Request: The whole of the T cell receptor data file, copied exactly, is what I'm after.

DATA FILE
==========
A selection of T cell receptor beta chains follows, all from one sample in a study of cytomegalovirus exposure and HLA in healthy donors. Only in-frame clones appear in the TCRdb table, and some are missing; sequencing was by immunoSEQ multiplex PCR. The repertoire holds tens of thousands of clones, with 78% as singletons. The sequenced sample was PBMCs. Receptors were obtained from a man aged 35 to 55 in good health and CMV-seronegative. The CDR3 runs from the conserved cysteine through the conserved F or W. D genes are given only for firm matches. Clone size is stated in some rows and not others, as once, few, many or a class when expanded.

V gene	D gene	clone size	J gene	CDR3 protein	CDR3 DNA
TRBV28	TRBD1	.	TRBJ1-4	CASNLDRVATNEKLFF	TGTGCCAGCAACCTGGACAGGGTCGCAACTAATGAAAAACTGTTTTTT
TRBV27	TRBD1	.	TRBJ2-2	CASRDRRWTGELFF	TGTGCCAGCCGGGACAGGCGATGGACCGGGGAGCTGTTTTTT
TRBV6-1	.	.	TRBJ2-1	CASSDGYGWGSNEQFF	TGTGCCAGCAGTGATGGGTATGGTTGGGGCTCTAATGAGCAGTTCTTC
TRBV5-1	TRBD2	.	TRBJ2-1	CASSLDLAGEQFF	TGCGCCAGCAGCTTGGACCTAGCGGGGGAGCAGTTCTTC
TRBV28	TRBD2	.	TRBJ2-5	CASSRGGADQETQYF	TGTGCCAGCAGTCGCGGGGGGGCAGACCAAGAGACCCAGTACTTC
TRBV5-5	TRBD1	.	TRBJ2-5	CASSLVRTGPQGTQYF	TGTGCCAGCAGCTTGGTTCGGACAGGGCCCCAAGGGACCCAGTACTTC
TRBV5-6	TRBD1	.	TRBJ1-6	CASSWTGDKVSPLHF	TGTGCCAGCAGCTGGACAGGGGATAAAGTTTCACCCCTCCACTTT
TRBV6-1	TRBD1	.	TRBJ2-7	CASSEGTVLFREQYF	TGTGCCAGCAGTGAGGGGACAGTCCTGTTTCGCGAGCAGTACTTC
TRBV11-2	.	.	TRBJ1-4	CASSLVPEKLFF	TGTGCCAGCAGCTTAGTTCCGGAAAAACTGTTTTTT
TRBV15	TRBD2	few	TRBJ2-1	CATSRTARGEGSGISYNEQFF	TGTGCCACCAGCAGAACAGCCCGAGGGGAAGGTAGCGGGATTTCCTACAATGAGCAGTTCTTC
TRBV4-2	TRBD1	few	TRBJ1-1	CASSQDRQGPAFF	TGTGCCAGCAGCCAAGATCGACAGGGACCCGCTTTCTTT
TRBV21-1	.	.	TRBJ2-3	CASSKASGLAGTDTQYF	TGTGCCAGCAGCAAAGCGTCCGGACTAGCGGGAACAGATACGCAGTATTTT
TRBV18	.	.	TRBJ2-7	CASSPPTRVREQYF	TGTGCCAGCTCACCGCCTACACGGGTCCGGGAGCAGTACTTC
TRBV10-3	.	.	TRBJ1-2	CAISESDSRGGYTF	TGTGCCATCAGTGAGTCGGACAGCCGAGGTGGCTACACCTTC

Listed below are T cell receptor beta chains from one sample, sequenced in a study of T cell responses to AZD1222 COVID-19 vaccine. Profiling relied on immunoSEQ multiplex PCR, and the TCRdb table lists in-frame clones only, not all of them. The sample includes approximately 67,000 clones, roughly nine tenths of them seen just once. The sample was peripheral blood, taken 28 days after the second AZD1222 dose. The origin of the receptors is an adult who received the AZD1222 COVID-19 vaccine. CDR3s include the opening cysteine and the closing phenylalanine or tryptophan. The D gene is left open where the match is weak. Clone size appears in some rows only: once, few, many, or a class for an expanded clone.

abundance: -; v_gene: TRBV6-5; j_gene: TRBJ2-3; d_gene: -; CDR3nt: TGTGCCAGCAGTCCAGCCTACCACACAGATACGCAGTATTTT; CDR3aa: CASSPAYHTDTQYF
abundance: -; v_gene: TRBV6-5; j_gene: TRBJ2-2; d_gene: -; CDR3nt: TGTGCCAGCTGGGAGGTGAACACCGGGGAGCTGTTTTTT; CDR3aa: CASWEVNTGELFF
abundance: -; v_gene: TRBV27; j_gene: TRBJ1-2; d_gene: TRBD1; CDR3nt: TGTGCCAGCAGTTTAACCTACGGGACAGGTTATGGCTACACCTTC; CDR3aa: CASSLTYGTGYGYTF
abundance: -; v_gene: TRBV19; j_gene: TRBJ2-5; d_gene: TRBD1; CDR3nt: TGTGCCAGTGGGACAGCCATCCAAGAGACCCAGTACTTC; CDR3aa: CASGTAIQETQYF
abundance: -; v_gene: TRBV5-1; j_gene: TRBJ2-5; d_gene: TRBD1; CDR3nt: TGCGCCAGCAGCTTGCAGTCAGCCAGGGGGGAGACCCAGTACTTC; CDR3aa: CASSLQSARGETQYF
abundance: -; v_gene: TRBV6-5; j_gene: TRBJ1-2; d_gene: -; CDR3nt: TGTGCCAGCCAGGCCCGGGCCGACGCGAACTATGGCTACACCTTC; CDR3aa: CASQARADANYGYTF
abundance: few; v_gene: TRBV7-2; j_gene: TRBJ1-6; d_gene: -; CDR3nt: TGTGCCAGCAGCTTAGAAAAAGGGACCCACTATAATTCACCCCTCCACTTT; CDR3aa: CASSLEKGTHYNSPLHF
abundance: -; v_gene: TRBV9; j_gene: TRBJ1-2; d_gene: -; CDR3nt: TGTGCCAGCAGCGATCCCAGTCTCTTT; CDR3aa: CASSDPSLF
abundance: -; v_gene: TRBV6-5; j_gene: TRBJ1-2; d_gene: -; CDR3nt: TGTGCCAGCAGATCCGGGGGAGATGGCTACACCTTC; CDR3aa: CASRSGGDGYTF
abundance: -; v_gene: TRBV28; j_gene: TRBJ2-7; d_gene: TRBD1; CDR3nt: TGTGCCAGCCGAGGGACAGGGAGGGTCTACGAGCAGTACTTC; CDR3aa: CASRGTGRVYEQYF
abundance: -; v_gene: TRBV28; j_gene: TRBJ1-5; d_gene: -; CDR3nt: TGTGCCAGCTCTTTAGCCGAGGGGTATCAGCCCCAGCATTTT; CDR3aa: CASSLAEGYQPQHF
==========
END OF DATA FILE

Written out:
A selection of T cell receptor beta chains follows, all from one sample in a study of cytomegalovirus exposure and HLA in healthy donors. Only in-frame clones appear in the TCRdb table, and some are missing; sequencing was by immunoSEQ multiplex PCR. The repertoire holds tens of thousands of clones, with 78% as singletons. The sequenced sample was PBMCs. Receptors were obtained from a man aged 35 to 55 in good health and CMV-seronegative. The CDR3 runs from the conserved cysteine through the conserved F or W. D genes are given only for firm matches. Clone size is stated in some rows and not others, as once, few, many or a class when expanded.

V gene	D gene	clone size	J gene	CDR3 protein	CDR3 DNA
TRBV28	TRBD1	.	TRBJ1-4	CASNLDRVATNEKLFF	TGTGCCAGCAACCTGGACAGGGTCGCAACTAATGAAAAACTGTTTTTT
TRBV27	TRBD1	.	TRBJ2-2	CASRDRRWTGELFF	TGTGCCAGCCGGGACAGGCGATGGACCGGGGAGCTGTTTTTT
TRBV6-1	.	.	TRBJ2-1	CASSDGYGWGSNEQFF	TGTGCCAGCAGTGATGGGTATGGTTGGGGCTCTAATGAGCAGTTCTTC
TRBV5-1	TRBD2	.	TRBJ2-1	CASSLDLAGEQFF	TGCGCCAGCAGCTTGGACCTAGCGGGGGAGCAGTTCTTC
TRBV28	TRBD2	.	TRBJ2-5	CASSRGGADQETQYF	TGTGCCAGCAGTCGCGGGGGGGCAGACCAAGAGACCCAGTACTTC
TRBV5-5	TRBD1	.	TRBJ2-5	CASSLVRTGPQGTQYF	TGTGCCAGCAGCTTGGTTCGGACAGGGCCCCAAGGGACCCAGTACTTC
TRBV5-6	TRBD1	.	TRBJ1-6	CASSWTGDKVSPLHF	TGTGCCAGCAGCTGGACAGGGGATAAAGTTTCACCCCTCCACTTT
TRBV6-1	TRBD1	.	TRBJ2-7	CASSEGTVLFREQYF	TGTGCCAGCAGTGAGGGGACAGTCCTGTTTCGCGAGCAGTACTTC
TRBV11-2	.	.	TRBJ1-4	CASSLVPEKLFF	TGTGCCAGCAGCTTAGTTCCGGAAAAACTGTTTTTT
TRBV15	TRBD2	few	TRBJ2-1	CATSRTARGEGSGISYNEQFF	TGTGCCACCAGCAGAACAGCCCGAGGGGAAGGTAGCGGGATTTCCTACAATGAGCAGTTCTTC
TRBV4-2	TRBD1	few	TRBJ1-1	CASSQDRQGPAFF	TGTGCCAGCAGCCAAGATCGACAGGGACCCGCTTTCTTT
TRBV21-1	.	.	TRBJ2-3	CASSKASGLAGTDTQYF	TGTGCCAGCAGCAAAGCGTCCGGACTAGCGGGAACAGATACGCAGTATTTT
TRBV18	.	.	TRBJ2-7	CASSPPTRVREQYF	TGTGCCAGCTCACCGCCTACACGGGTCCGGGAGCAGTACTTC
TRBV10-3	.	.	TRBJ1-2	CAISESDSRGGYTF	TGTGCCATCAGTGAGTCGGACAGCCGAGGTGGCTACACCTTC

Listed below are T cell receptor beta chains from one sample, sequenced in a study of T cell responses to AZD1222 COVID-19 vaccine. Profiling relied on immunoSEQ multiplex PCR, and the TCRdb table lists in-frame clones only, not all of them. The sample includes approximately 67,000 clones, roughly nine tenths of them seen just once. The sample was peripheral blood, taken 28 days after the second AZD1222 dose. The origin of the receptors is an adult who received the AZD1222 COVID-19 vaccine. CDR3s include the opening cysteine and the closing phenylalanine or tryptophan. The D gene is left open where the match is weak. Clone size appears in some rows only: once, few, many, or a class for an expanded clone.

abundance: -; v_gene: TRBV6-5; j_gene: TRBJ2-3; d_gene: -; CDR3nt: TGTGCCAGCAGTCCAGCCTACCACACAGATACGCAGTATTTT; CDR3aa: CASSPAYHTDTQYF
abundance: -; v_gene: TRBV6-5; j_gene: TRBJ2-2; d_gene: -; CDR3nt: TGTGCCAGCTGGGAGGTGAACACCGGGGAGCTGTTTTTT; CDR3aa: CASWEVNTGELFF
abundance: -; v_gene: TRBV27; j_gene: TRBJ1-2; d_gene: TRBD1; CDR3nt: TGTGCCAGCAGTTTAACCTACGGGACAGGTTATGGCTACACCTTC; CDR3aa: CASSLTYGTGYGYTF
abundance: -; v_gene: TRBV19; j_gene: TRBJ2-5; d_gene: TRBD1; CDR3nt: TGTGCCAGTGGGACAGCCATCCAAGAGACCCAGTACTTC; CDR3aa: CASGTAIQETQYF
abundance: -; v_gene: TRBV5-1; j_gene: TRBJ2-5; d_gene: TRBD1; CDR3nt: TGCGCCAGCAGCTTGCAGTCAGCCAGGGGGGAGACCCAGTACTTC; CDR3aa: CASSLQSARGETQYF
abundance: -; v_gene: TRBV6-5; j_gene: TRBJ1-2; d_gene: -; CDR3nt: TGTGCCAGCCAGGCCCGGGCCGACGCGAACTATGGCTACACCTTC; CDR3aa: CASQARADANYGYTF
abundance: few; v_gene: TRBV7-2; j_gene: TRBJ1-6; d_gene: -; CDR3nt: TGTGCCAGCAGCTTAGAAAAAGGGACCCACTATAATTCACCCCTCCACTTT; CDR3aa: CASSLEKGTHYNSPLHF
abundance: -; v_gene: TRBV9; j_gene: TRBJ1-2; d_gene: -; CDR3nt: TGTGCCAGCAGCGATCCCAGTCTCTTT; CDR3aa: CASSDPSLF
abundance: -; v_gene: TRBV6-5; j_gene: TRBJ1-2; d_gene: -; CDR3nt: TGTGCCAGCAGATCCGGGGGAGATGGCTACACCTTC; CDR3aa: CASRSGGDGYTF
abundance: -; v_gene: TRBV28; j_gene: TRBJ2-7; d_gene: TRBD1; CDR3nt: TGTGCCAGCCGAGGGACAGGGAGGGTCTACGAGCAGTACTTC; CDR3aa: CASRGTGRVYEQYF
abundance: -; v_gene: TRBV28; j_gene: TRBJ1-5; d_gene: -; CDR3nt: TGTGCCAGCTCTTTAGCCGAGGGGTATCAGCCCCAGCATTTT; CDR3aa: CASSLAEGYQPQHF